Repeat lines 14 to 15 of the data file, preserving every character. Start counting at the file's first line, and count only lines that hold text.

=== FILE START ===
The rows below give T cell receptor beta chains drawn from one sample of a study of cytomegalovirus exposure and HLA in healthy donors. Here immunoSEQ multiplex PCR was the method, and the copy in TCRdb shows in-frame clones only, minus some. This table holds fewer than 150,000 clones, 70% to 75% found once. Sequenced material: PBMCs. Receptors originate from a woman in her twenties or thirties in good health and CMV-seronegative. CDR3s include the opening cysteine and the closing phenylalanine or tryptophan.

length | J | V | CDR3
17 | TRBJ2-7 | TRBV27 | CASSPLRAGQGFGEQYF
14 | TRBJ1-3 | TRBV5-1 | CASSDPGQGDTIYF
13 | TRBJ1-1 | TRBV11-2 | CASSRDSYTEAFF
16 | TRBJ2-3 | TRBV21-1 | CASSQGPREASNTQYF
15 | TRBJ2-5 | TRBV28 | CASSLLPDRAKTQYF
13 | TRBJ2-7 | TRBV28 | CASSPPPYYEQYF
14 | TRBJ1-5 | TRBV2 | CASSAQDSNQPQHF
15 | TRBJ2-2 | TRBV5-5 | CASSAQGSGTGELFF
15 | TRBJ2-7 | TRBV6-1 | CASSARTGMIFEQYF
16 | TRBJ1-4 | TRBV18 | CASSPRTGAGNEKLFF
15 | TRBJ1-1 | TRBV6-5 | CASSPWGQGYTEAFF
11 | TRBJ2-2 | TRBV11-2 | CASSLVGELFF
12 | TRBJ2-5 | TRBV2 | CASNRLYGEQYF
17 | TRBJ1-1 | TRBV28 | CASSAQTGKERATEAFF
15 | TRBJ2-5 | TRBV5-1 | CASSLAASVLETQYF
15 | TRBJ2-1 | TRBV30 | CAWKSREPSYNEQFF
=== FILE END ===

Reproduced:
11 | TRBJ2-2 | TRBV11-2 | CASSLVGELFF
12 | TRBJ2-5 | TRBV2 | CASNRLYGEQYF